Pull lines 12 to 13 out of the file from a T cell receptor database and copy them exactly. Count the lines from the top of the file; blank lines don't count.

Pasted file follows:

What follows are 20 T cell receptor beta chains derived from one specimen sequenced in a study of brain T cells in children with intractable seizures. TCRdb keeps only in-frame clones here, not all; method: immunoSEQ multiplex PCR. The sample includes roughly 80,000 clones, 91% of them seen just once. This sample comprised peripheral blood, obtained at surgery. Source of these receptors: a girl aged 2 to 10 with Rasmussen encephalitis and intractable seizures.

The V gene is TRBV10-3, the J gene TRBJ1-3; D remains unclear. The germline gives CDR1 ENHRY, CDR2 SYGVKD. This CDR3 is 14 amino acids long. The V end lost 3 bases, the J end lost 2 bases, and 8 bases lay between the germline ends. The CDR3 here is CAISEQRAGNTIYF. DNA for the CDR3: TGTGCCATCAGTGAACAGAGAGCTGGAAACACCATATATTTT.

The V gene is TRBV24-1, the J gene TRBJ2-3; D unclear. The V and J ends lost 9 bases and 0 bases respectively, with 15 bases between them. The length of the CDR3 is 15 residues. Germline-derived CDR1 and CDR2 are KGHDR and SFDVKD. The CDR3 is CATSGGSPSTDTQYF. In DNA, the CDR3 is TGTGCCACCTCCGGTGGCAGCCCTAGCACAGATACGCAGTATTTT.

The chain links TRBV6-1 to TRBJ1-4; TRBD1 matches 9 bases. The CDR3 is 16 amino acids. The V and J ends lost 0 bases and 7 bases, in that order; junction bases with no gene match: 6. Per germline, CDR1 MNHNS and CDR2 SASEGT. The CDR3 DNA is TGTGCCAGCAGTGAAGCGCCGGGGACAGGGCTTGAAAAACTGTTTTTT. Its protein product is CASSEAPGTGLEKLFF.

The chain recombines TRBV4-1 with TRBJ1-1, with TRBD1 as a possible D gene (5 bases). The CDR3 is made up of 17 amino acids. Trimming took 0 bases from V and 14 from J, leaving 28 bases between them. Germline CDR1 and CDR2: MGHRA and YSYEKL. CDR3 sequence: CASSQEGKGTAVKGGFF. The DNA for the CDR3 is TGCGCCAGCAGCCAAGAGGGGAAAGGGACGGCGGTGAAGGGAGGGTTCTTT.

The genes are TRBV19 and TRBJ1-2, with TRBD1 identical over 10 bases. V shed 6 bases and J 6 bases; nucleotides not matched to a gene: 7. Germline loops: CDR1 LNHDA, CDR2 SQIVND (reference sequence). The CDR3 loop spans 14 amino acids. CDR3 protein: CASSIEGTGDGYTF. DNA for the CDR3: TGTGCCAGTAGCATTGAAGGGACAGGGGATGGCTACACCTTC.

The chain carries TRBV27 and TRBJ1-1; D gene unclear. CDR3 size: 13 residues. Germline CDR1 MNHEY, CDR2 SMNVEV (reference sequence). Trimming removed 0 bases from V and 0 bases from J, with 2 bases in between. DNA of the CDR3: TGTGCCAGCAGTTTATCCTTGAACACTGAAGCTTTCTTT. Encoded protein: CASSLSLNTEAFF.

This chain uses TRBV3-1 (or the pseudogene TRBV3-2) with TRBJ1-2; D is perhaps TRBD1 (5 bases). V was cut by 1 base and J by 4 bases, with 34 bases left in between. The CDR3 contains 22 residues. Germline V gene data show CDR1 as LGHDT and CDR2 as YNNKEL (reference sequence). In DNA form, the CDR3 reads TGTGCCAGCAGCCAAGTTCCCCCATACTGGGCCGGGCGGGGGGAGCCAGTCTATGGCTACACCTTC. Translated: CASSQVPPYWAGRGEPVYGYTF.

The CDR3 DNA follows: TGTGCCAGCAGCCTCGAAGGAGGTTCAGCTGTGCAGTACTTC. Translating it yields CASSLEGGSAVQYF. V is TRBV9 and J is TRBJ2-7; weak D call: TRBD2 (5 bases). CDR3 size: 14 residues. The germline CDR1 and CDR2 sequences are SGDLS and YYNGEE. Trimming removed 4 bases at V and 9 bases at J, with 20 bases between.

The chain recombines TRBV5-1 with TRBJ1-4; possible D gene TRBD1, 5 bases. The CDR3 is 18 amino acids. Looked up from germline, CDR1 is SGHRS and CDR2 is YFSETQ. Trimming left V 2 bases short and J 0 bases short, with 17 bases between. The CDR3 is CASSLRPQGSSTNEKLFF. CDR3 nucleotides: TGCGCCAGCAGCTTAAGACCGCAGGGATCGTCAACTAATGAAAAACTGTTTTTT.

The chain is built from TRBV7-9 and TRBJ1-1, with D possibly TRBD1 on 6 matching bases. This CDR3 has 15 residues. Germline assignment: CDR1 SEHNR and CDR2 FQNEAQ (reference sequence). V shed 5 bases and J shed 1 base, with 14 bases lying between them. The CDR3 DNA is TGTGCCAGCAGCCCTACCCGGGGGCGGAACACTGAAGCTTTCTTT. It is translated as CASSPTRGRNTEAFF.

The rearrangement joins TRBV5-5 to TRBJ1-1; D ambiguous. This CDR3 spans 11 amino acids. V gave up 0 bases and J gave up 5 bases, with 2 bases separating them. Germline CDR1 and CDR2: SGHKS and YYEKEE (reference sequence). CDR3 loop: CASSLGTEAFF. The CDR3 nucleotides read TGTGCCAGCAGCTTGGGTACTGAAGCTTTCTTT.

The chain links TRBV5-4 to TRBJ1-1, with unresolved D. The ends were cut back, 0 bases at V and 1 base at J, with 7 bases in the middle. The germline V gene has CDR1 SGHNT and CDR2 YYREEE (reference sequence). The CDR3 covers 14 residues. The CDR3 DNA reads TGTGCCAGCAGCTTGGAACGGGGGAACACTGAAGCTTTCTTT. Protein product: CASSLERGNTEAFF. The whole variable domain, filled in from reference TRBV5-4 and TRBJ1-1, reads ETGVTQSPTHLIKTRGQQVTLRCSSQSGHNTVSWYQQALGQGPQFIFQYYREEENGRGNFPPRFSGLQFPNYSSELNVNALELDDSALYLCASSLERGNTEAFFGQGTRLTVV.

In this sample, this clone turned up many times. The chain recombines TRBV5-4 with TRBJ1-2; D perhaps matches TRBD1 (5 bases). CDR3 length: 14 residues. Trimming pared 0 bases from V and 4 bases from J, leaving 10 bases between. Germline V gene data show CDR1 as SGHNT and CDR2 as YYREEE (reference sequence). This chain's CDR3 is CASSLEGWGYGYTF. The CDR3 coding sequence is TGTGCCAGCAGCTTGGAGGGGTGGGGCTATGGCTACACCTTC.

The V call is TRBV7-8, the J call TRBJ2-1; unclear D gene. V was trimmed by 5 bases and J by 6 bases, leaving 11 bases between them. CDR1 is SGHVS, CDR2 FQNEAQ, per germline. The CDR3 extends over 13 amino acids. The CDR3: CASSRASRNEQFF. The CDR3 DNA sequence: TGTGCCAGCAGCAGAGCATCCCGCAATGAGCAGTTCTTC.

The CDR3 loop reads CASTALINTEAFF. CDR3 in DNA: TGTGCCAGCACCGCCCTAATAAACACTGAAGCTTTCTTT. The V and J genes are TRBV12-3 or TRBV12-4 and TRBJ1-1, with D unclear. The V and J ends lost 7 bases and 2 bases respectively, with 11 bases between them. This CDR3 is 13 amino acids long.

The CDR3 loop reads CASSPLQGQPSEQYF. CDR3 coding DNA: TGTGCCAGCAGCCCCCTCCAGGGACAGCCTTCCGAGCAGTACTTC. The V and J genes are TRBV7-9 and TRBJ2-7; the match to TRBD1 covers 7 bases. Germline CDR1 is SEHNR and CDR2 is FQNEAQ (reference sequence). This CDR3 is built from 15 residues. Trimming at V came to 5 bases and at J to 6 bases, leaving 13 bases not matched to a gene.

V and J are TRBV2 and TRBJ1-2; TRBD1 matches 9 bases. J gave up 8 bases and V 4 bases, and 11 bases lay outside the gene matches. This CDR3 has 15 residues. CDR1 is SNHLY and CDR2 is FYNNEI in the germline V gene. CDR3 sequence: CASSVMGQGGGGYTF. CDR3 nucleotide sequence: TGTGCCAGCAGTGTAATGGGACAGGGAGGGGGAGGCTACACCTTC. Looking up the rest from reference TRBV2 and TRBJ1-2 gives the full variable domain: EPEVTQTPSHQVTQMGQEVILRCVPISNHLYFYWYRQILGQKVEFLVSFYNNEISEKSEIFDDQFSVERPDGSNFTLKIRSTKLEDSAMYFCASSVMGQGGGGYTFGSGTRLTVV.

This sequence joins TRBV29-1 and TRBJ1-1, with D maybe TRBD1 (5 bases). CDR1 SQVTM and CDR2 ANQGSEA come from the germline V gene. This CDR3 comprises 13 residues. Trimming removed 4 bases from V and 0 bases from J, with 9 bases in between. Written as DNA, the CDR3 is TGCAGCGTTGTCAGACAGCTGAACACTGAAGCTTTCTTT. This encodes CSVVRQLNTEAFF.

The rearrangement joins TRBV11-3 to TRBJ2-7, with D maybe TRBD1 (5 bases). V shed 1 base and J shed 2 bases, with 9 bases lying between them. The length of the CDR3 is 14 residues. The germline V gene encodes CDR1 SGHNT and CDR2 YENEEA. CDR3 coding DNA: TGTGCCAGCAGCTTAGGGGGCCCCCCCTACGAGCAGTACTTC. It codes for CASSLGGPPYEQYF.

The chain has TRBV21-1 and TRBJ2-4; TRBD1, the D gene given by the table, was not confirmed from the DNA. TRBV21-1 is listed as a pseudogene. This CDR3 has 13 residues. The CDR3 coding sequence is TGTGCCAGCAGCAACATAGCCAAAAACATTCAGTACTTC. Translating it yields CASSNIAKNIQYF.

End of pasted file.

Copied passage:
The rearrangement joins TRBV5-5 to TRBJ1-1; D ambiguous. This CDR3 spans 11 amino acids. V gave up 0 bases and J gave up 5 bases, with 2 bases separating them. Germline CDR1 and CDR2: SGHKS and YYEKEE (reference sequence). CDR3 loop: CASSLGTEAFF. The CDR3 nucleotides read TGTGCCAGCAGCTTGGGTACTGAAGCTTTCTTT.

The chain links TRBV5-4 to TRBJ1-1, with unresolved D. The ends were cut back, 0 bases at V and 1 base at J, with 7 bases in the middle. The germline V gene has CDR1 SGHNT and CDR2 YYREEE (reference sequence). The CDR3 covers 14 residues. The CDR3 DNA reads TGTGCCAGCAGCTTGGAACGGGGGAACACTGAAGCTTTCTTT. Protein product: CASSLERGNTEAFF. The whole variable domain, filled in from reference TRBV5-4 and TRBJ1-1, reads ETGVTQSPTHLIKTRGQQVTLRCSSQSGHNTVSWYQQALGQGPQFIFQYYREEENGRGNFPPRFSGLQFPNYSSELNVNALELDDSALYLCASSLERGNTEAFFGQGTRLTVV.